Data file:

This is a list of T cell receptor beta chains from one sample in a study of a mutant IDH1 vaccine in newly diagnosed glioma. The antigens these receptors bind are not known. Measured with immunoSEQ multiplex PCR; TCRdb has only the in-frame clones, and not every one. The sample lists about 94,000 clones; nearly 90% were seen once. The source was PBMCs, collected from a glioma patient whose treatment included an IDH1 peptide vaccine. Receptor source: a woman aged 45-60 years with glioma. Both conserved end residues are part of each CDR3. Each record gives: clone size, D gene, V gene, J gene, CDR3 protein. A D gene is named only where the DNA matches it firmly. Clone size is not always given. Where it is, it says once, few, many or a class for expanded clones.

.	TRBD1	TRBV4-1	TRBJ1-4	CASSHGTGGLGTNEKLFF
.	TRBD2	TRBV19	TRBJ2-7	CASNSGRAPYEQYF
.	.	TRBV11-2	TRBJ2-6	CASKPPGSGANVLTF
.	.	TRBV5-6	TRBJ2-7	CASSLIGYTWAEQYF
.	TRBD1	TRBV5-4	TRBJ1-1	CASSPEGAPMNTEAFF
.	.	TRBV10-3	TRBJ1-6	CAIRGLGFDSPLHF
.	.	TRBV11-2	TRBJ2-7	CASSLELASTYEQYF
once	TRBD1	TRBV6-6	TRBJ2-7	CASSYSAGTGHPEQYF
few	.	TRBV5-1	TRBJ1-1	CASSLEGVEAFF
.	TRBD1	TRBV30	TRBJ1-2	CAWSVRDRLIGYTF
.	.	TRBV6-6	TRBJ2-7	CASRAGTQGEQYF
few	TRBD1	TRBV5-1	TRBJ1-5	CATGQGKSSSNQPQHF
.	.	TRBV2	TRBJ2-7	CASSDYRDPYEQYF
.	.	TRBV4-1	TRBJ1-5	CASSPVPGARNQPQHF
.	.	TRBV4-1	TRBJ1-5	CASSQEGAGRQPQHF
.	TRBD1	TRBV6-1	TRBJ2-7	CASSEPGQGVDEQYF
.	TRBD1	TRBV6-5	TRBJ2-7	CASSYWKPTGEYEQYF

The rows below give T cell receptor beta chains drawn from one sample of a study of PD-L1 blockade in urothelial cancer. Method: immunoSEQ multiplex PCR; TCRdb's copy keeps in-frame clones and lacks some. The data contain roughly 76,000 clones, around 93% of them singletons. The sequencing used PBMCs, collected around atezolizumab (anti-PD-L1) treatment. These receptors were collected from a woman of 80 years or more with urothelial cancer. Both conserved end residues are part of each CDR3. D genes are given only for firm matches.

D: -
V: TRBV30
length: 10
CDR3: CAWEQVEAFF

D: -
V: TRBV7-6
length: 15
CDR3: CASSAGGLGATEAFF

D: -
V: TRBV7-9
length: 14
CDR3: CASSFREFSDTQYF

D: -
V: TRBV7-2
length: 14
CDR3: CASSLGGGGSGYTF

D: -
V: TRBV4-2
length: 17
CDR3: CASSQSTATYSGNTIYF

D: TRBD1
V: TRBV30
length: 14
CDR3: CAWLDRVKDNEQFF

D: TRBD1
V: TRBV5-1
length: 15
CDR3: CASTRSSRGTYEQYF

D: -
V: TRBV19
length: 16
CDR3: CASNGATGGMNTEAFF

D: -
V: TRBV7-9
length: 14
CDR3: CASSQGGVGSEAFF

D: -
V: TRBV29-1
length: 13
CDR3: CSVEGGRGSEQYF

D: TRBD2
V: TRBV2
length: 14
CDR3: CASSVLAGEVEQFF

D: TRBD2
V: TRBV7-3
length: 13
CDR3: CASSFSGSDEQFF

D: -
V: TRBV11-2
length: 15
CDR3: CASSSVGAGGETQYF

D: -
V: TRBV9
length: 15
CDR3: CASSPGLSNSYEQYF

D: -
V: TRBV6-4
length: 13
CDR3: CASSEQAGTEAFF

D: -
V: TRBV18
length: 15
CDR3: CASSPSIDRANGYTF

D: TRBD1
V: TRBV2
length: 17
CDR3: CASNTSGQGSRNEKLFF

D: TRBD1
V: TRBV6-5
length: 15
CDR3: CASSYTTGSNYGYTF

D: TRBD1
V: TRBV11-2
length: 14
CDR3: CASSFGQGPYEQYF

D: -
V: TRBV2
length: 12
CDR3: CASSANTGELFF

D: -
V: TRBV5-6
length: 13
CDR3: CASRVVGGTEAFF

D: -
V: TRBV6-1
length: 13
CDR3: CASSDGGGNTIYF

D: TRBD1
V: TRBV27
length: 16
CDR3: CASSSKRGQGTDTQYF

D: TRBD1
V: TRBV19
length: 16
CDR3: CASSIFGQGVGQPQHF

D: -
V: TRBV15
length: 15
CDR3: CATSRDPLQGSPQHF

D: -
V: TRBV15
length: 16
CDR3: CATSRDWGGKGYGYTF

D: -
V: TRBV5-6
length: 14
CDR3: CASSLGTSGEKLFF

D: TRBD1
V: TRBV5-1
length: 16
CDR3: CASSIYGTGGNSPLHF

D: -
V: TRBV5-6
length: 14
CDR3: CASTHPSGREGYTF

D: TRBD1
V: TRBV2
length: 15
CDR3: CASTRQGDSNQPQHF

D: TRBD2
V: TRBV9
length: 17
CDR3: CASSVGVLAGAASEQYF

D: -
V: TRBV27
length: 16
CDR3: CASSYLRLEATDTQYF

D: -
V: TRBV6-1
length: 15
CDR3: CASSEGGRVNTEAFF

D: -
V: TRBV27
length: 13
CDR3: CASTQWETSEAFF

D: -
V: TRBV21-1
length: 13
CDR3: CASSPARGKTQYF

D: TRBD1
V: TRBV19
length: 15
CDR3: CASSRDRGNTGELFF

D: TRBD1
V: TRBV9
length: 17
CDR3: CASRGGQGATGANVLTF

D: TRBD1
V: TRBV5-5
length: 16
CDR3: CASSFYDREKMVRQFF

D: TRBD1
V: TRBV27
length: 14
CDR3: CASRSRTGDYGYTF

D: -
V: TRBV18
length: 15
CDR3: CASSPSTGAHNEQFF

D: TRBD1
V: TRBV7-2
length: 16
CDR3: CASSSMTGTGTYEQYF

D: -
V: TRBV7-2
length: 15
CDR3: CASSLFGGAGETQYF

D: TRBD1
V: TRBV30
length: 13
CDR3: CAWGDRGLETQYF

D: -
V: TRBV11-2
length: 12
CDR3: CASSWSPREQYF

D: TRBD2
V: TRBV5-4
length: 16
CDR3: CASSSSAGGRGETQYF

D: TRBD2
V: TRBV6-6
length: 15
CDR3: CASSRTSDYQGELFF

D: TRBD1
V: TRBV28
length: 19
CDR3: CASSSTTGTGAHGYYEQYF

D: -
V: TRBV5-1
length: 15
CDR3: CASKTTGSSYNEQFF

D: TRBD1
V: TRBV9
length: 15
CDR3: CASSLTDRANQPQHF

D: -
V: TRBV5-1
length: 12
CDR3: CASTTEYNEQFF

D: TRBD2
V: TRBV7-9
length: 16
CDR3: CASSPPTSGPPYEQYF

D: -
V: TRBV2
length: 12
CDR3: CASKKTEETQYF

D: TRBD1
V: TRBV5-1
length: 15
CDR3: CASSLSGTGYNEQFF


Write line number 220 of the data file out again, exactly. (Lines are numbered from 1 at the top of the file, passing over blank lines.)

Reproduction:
D: TRBD2